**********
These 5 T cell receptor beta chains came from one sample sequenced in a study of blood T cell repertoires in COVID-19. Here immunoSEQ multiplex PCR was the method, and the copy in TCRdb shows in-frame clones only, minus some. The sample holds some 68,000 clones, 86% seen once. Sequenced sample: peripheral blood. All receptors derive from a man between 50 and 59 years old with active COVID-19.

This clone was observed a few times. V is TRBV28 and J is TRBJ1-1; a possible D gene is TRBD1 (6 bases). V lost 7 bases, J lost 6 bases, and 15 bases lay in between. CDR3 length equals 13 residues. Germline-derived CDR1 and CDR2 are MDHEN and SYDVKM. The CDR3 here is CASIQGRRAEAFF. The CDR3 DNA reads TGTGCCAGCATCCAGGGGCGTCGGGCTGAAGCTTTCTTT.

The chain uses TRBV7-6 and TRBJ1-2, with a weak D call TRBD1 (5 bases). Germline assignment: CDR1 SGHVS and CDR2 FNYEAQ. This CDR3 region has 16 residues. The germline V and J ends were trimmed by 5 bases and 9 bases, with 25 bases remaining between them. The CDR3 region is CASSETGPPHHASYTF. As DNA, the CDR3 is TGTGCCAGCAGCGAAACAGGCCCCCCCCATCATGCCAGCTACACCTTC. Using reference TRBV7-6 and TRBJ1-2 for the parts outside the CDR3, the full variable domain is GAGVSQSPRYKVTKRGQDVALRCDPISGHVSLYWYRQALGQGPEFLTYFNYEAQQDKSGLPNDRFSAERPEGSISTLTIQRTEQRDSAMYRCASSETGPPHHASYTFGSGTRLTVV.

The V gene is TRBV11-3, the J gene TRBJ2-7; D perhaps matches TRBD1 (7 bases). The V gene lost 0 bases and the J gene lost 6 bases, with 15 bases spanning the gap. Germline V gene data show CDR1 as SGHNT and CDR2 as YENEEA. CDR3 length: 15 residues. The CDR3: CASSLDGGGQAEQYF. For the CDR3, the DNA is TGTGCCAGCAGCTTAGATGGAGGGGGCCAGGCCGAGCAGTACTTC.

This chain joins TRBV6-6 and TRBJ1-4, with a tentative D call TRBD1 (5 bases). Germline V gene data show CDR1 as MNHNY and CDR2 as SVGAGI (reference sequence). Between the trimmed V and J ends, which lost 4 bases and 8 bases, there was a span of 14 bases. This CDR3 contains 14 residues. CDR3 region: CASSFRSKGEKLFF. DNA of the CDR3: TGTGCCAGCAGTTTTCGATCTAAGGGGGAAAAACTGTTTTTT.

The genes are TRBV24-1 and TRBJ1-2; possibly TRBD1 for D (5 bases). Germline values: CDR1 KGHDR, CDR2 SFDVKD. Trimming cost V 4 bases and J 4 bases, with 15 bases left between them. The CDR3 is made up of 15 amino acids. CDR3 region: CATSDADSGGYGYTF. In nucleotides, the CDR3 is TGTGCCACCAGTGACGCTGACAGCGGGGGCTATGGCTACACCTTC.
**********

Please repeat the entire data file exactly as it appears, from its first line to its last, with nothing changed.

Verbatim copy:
These 5 T cell receptor beta chains came from one sample sequenced in a study of blood T cell repertoires in COVID-19. Here immunoSEQ multiplex PCR was the method, and the copy in TCRdb shows in-frame clones only, minus some. The sample holds some 68,000 clones, 86% seen once. Sequenced sample: peripheral blood. All receptors derive from a man between 50 and 59 years old with active COVID-19.

This clone was observed a few times. V is TRBV28 and J is TRBJ1-1; a possible D gene is TRBD1 (6 bases). V lost 7 bases, J lost 6 bases, and 15 bases lay in between. CDR3 length equals 13 residues. Germline-derived CDR1 and CDR2 are MDHEN and SYDVKM. The CDR3 here is CASIQGRRAEAFF. The CDR3 DNA reads TGTGCCAGCATCCAGGGGCGTCGGGCTGAAGCTTTCTTT.

The chain uses TRBV7-6 and TRBJ1-2, with a weak D call TRBD1 (5 bases). Germline assignment: CDR1 SGHVS and CDR2 FNYEAQ. This CDR3 region has 16 residues. The germline V and J ends were trimmed by 5 bases and 9 bases, with 25 bases remaining between them. The CDR3 region is CASSETGPPHHASYTF. As DNA, the CDR3 is TGTGCCAGCAGCGAAACAGGCCCCCCCCATCATGCCAGCTACACCTTC. Using reference TRBV7-6 and TRBJ1-2 for the parts outside the CDR3, the full variable domain is GAGVSQSPRYKVTKRGQDVALRCDPISGHVSLYWYRQALGQGPEFLTYFNYEAQQDKSGLPNDRFSAERPEGSISTLTIQRTEQRDSAMYRCASSETGPPHHASYTFGSGTRLTVV.

The V gene is TRBV11-3, the J gene TRBJ2-7; D perhaps matches TRBD1 (7 bases). The V gene lost 0 bases and the J gene lost 6 bases, with 15 bases spanning the gap. Germline V gene data show CDR1 as SGHNT and CDR2 as YENEEA. CDR3 length: 15 residues. The CDR3: CASSLDGGGQAEQYF. For the CDR3, the DNA is TGTGCCAGCAGCTTAGATGGAGGGGGCCAGGCCGAGCAGTACTTC.

This chain joins TRBV6-6 and TRBJ1-4, with a tentative D call TRBD1 (5 bases). Germline V gene data show CDR1 as MNHNY and CDR2 as SVGAGI (reference sequence). Between the trimmed V and J ends, which lost 4 bases and 8 bases, there was a span of 14 bases. This CDR3 contains 14 residues. CDR3 region: CASSFRSKGEKLFF. DNA of the CDR3: TGTGCCAGCAGTTTTCGATCTAAGGGGGAAAAACTGTTTTTT.

The genes are TRBV24-1 and TRBJ1-2; possibly TRBD1 for D (5 bases). Germline values: CDR1 KGHDR, CDR2 SFDVKD. Trimming cost V 4 bases and J 4 bases, with 15 bases left between them. The CDR3 is made up of 15 amino acids. CDR3 region: CATSDADSGGYGYTF. In nucleotides, the CDR3 is TGTGCCACCAGTGACGCTGACAGCGGGGGCTATGGCTACACCTTC.